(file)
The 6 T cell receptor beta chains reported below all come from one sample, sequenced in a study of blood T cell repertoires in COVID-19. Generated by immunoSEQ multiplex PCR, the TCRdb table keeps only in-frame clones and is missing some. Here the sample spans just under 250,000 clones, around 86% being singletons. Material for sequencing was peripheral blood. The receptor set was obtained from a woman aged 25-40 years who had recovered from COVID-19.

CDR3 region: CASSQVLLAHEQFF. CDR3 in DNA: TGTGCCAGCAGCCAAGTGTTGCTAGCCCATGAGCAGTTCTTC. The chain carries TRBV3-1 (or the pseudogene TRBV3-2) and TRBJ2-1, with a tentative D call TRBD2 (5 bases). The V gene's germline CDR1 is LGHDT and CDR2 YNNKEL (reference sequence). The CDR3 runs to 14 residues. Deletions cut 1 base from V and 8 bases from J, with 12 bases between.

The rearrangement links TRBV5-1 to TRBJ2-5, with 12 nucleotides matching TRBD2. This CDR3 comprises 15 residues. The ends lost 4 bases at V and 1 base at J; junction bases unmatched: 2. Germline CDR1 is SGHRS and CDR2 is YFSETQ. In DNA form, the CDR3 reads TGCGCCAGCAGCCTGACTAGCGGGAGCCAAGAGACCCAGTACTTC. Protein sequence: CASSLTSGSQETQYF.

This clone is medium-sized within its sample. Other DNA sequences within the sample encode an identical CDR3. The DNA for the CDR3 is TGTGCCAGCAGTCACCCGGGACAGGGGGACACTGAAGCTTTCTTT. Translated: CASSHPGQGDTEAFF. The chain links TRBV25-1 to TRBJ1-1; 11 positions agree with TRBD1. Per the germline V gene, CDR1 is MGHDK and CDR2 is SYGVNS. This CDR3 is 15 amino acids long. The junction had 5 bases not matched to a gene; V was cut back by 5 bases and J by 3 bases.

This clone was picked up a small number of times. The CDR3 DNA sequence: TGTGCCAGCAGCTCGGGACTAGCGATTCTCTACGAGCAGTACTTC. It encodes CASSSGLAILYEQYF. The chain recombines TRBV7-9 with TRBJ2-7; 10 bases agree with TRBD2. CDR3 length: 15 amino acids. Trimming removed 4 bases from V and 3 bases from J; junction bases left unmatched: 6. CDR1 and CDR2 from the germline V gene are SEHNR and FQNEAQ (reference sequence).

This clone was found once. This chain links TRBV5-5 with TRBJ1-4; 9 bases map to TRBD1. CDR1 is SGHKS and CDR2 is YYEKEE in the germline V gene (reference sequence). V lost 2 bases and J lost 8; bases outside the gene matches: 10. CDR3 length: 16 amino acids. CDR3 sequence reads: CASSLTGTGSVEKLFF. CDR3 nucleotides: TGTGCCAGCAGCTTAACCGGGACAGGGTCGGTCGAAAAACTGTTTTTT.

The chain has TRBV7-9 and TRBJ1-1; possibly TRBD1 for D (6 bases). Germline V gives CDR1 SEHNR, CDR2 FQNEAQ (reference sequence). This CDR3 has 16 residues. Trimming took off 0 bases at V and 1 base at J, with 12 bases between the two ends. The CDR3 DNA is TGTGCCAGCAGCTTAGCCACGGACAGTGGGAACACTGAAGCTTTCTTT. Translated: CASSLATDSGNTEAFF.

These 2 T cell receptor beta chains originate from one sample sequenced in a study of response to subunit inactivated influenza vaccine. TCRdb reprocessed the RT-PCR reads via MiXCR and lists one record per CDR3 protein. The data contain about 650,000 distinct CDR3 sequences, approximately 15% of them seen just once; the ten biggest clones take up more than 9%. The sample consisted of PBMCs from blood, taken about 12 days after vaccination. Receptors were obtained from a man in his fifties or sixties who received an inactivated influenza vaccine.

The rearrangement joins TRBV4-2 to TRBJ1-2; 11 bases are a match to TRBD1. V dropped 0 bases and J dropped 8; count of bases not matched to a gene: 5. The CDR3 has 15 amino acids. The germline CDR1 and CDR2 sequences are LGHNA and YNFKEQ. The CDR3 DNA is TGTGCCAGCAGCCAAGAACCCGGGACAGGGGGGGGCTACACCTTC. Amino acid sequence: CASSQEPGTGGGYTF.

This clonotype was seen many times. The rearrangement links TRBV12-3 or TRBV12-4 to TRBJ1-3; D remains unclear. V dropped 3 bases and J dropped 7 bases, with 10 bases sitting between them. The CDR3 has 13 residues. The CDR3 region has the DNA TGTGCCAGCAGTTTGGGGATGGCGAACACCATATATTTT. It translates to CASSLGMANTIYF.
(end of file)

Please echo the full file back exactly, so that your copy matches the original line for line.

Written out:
The 6 T cell receptor beta chains reported below all come from one sample, sequenced in a study of blood T cell repertoires in COVID-19. Generated by immunoSEQ multiplex PCR, the TCRdb table keeps only in-frame clones and is missing some. Here the sample spans just under 250,000 clones, around 86% being singletons. Material for sequencing was peripheral blood. The receptor set was obtained from a woman aged 25-40 years who had recovered from COVID-19.

CDR3 region: CASSQVLLAHEQFF. CDR3 in DNA: TGTGCCAGCAGCCAAGTGTTGCTAGCCCATGAGCAGTTCTTC. The chain carries TRBV3-1 (or the pseudogene TRBV3-2) and TRBJ2-1, with a tentative D call TRBD2 (5 bases). The V gene's germline CDR1 is LGHDT and CDR2 YNNKEL (reference sequence). The CDR3 runs to 14 residues. Deletions cut 1 base from V and 8 bases from J, with 12 bases between.

The rearrangement links TRBV5-1 to TRBJ2-5, with 12 nucleotides matching TRBD2. This CDR3 comprises 15 residues. The ends lost 4 bases at V and 1 base at J; junction bases unmatched: 2. Germline CDR1 is SGHRS and CDR2 is YFSETQ. In DNA form, the CDR3 reads TGCGCCAGCAGCCTGACTAGCGGGAGCCAAGAGACCCAGTACTTC. Protein sequence: CASSLTSGSQETQYF.

This clone is medium-sized within its sample. Other DNA sequences within the sample encode an identical CDR3. The DNA for the CDR3 is TGTGCCAGCAGTCACCCGGGACAGGGGGACACTGAAGCTTTCTTT. Translated: CASSHPGQGDTEAFF. The chain links TRBV25-1 to TRBJ1-1; 11 positions agree with TRBD1. Per the germline V gene, CDR1 is MGHDK and CDR2 is SYGVNS. This CDR3 is 15 amino acids long. The junction had 5 bases not matched to a gene; V was cut back by 5 bases and J by 3 bases.

This clone was picked up a small number of times. The CDR3 DNA sequence: TGTGCCAGCAGCTCGGGACTAGCGATTCTCTACGAGCAGTACTTC. It encodes CASSSGLAILYEQYF. The chain recombines TRBV7-9 with TRBJ2-7; 10 bases agree with TRBD2. CDR3 length: 15 amino acids. Trimming removed 4 bases from V and 3 bases from J; junction bases left unmatched: 6. CDR1 and CDR2 from the germline V gene are SEHNR and FQNEAQ (reference sequence).

This clone was found once. This chain links TRBV5-5 with TRBJ1-4; 9 bases map to TRBD1. CDR1 is SGHKS and CDR2 is YYEKEE in the germline V gene (reference sequence). V lost 2 bases and J lost 8; bases outside the gene matches: 10. CDR3 length: 16 amino acids. CDR3 sequence reads: CASSLTGTGSVEKLFF. CDR3 nucleotides: TGTGCCAGCAGCTTAACCGGGACAGGGTCGGTCGAAAAACTGTTTTTT.

The chain has TRBV7-9 and TRBJ1-1; possibly TRBD1 for D (6 bases). Germline V gives CDR1 SEHNR, CDR2 FQNEAQ (reference sequence). This CDR3 has 16 residues. Trimming took off 0 bases at V and 1 base at J, with 12 bases between the two ends. The CDR3 DNA is TGTGCCAGCAGCTTAGCCACGGACAGTGGGAACACTGAAGCTTTCTTT. Translated: CASSLATDSGNTEAFF.

These 2 T cell receptor beta chains originate from one sample sequenced in a study of response to subunit inactivated influenza vaccine. TCRdb reprocessed the RT-PCR reads via MiXCR and lists one record per CDR3 protein. The data contain about 650,000 distinct CDR3 sequences, approximately 15% of them seen just once; the ten biggest clones take up more than 9%. The sample consisted of PBMCs from blood, taken about 12 days after vaccination. Receptors were obtained from a man in his fifties or sixties who received an inactivated influenza vaccine.

The rearrangement joins TRBV4-2 to TRBJ1-2; 11 bases are a match to TRBD1. V dropped 0 bases and J dropped 8; count of bases not matched to a gene: 5. The CDR3 has 15 amino acids. The germline CDR1 and CDR2 sequences are LGHNA and YNFKEQ. The CDR3 DNA is TGTGCCAGCAGCCAAGAACCCGGGACAGGGGGGGGCTACACCTTC. Amino acid sequence: CASSQEPGTGGGYTF.

This clonotype was seen many times. The rearrangement links TRBV12-3 or TRBV12-4 to TRBJ1-3; D remains unclear. V dropped 3 bases and J dropped 7 bases, with 10 bases sitting between them. The CDR3 has 13 residues. The CDR3 region has the DNA TGTGCCAGCAGTTTGGGGATGGCGAACACCATATATTTT. It translates to CASSLGMANTIYF.